The new NASA budget isn’t looking good. $1b less than usual. That places less than 0.5% (I think actually less than 0.1%) of the federal budget in NASA. That’s despicable! What does it mean for NASA though? Well it means a lot for the branch of science I care most about, planetary science. As a result of this budget NASA have pulled all co-operation with ESA on the ExoMars project. This would see a rover and a satellite launched to Mars between 2016 and 2018. Well, maybe not anymore. What’s important about this mission is that it does so much more than what has been done before. The rover can drill 2m down into the ground, a key milestone, and the satellite would trace methane in the atmosphere. Both would help significantly in the search for life. ESA are trying to get the Russians involved instead now and the ExoMars project will probably be radically re-designed and drawn back. Shame.
Worse though, this budget demolishes a Mars Sample Return mission this decade. NASA have been told that this is their most important goal, for humans won’t be able to visit Mars until this has been done, for a variety of reasons. The next most important after that is a Europa mission (the moon of Jupiter). It is assumed that Europa has a liquid-water ocean below it’s icy surface, an ideal habitat for life. We need to find out what’s there. I haven’t seen any plans though, not even for a little orbiter.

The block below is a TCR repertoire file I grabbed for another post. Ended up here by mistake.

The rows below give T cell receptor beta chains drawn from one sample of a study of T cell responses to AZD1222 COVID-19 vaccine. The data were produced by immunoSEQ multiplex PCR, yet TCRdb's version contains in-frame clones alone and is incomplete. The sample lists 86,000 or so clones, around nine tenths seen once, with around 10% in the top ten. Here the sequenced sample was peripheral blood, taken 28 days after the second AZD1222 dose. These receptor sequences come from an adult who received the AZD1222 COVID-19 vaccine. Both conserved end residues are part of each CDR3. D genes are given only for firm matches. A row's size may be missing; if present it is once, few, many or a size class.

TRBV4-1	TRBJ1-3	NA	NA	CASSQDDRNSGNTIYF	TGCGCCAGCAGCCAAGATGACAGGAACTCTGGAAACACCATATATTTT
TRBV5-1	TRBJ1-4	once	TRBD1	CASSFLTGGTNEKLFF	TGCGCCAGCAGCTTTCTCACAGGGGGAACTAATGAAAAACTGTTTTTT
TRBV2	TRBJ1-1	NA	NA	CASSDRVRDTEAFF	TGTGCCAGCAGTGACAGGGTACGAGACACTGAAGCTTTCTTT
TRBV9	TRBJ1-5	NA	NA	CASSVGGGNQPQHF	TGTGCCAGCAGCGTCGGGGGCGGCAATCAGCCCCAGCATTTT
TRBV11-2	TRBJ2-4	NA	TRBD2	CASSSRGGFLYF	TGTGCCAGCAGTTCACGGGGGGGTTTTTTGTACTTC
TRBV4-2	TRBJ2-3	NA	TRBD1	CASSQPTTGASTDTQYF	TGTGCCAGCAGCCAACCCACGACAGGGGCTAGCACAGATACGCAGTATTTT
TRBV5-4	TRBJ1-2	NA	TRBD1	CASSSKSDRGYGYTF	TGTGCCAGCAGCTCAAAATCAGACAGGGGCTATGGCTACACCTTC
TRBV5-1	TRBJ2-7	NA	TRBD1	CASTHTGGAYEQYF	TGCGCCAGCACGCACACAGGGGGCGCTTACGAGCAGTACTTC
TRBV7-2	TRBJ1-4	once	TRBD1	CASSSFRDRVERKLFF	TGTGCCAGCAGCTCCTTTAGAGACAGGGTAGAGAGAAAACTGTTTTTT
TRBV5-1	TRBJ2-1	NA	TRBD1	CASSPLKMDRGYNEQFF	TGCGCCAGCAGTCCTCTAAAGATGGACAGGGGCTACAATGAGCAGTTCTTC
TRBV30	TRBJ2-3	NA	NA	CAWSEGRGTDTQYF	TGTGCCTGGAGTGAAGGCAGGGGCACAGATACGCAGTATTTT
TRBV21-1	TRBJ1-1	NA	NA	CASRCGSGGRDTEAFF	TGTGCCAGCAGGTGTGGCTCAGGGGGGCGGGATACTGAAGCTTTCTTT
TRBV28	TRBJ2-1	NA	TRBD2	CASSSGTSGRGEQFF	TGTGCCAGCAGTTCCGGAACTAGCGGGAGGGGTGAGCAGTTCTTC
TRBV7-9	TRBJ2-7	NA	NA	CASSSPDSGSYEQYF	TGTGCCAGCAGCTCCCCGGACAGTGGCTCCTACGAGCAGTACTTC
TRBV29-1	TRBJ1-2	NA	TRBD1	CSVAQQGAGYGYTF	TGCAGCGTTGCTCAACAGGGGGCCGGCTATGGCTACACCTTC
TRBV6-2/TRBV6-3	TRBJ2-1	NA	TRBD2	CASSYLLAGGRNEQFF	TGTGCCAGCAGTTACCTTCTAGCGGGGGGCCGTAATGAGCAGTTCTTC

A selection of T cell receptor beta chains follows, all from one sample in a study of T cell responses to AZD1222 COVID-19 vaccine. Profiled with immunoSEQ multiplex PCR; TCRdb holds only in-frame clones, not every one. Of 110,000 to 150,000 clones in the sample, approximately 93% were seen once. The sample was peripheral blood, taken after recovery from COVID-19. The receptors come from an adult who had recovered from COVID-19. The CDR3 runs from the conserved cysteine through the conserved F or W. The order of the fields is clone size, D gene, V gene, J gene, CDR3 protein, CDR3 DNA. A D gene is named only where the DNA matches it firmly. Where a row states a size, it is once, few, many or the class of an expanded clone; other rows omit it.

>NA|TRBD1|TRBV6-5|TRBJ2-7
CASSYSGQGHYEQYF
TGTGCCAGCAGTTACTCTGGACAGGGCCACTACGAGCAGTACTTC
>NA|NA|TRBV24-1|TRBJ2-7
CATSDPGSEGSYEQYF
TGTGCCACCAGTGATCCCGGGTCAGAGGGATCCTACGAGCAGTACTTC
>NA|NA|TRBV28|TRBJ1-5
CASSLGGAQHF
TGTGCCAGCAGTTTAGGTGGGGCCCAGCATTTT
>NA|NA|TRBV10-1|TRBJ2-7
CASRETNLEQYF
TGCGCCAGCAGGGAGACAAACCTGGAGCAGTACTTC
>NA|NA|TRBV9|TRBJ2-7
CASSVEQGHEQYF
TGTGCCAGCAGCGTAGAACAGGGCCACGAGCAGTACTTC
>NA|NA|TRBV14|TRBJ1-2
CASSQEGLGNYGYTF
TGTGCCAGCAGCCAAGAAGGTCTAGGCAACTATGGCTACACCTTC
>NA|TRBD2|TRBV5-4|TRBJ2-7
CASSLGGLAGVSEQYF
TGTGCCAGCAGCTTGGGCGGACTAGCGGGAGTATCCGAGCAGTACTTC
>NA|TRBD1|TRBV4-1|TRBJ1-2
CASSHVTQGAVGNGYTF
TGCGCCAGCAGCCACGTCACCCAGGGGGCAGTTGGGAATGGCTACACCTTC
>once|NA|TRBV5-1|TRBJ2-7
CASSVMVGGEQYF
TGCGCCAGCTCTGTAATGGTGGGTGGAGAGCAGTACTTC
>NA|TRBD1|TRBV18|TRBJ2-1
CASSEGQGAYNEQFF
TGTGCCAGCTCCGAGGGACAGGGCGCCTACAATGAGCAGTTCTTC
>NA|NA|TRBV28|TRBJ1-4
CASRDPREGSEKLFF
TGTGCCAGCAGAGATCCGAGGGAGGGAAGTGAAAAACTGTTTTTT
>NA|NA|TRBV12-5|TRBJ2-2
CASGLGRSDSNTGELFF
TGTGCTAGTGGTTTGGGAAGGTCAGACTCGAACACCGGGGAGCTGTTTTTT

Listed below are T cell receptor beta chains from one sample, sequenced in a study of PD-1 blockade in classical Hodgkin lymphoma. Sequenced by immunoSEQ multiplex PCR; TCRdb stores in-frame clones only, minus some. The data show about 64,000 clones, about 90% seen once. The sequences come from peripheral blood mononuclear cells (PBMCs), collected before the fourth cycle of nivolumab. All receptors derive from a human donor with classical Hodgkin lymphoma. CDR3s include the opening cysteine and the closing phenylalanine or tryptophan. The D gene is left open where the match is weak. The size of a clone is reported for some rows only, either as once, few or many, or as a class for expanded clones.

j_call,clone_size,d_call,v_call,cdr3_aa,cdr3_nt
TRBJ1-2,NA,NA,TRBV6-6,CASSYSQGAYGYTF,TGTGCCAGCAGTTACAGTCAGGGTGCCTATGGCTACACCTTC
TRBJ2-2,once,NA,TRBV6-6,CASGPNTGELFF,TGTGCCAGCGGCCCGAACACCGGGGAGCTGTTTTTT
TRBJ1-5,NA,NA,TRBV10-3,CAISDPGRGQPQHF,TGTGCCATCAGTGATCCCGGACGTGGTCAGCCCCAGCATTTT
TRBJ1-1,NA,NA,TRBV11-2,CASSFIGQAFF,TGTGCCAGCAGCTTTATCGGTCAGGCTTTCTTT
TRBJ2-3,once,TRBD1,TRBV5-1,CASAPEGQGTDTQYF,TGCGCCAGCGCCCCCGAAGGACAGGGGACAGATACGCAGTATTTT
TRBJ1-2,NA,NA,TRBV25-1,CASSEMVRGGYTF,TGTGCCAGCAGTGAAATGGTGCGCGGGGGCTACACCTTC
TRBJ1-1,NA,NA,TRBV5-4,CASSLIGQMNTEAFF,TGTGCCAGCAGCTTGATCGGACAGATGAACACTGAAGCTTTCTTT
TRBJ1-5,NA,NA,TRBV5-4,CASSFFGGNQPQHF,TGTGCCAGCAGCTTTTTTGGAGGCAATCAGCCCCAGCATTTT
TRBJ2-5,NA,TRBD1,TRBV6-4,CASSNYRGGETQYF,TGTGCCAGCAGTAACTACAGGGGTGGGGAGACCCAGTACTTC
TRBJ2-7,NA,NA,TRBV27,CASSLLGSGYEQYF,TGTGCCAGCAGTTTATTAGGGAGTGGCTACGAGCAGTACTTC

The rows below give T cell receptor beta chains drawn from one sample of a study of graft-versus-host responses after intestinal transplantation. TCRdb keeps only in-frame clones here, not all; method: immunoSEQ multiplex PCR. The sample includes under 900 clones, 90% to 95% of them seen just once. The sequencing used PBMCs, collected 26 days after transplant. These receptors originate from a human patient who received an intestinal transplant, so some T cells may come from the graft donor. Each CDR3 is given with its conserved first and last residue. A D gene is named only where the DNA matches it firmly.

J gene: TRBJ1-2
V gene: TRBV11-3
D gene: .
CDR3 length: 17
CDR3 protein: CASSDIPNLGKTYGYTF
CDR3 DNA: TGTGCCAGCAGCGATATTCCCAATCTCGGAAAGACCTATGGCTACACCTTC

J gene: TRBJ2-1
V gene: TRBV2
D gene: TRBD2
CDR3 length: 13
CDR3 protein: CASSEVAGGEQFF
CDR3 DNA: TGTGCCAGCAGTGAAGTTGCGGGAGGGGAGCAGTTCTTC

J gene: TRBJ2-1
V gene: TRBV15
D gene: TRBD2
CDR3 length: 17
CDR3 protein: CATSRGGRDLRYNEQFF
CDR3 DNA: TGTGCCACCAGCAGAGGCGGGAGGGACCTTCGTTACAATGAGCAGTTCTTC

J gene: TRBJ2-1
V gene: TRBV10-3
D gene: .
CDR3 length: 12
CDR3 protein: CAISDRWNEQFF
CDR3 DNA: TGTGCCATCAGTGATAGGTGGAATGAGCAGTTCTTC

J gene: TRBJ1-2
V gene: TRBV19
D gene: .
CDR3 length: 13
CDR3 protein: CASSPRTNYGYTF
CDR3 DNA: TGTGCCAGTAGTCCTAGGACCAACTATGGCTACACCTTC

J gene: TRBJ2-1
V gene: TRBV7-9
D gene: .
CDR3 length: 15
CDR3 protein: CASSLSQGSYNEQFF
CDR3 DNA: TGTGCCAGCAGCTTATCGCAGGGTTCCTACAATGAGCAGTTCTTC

Do NASA have their priorities in a twiddle or not? They’re investing more money in commercial spaceflight, which is good. More money in green aviation (such as blended-wing technology), which is good. More money in developing their new rocket(s), again good. But we’re not doing what we do best, explore! We need to send ambassadors, robot spacecraft, to visit the planets. There’s so much we don’t know and don’t understand. We need to find out.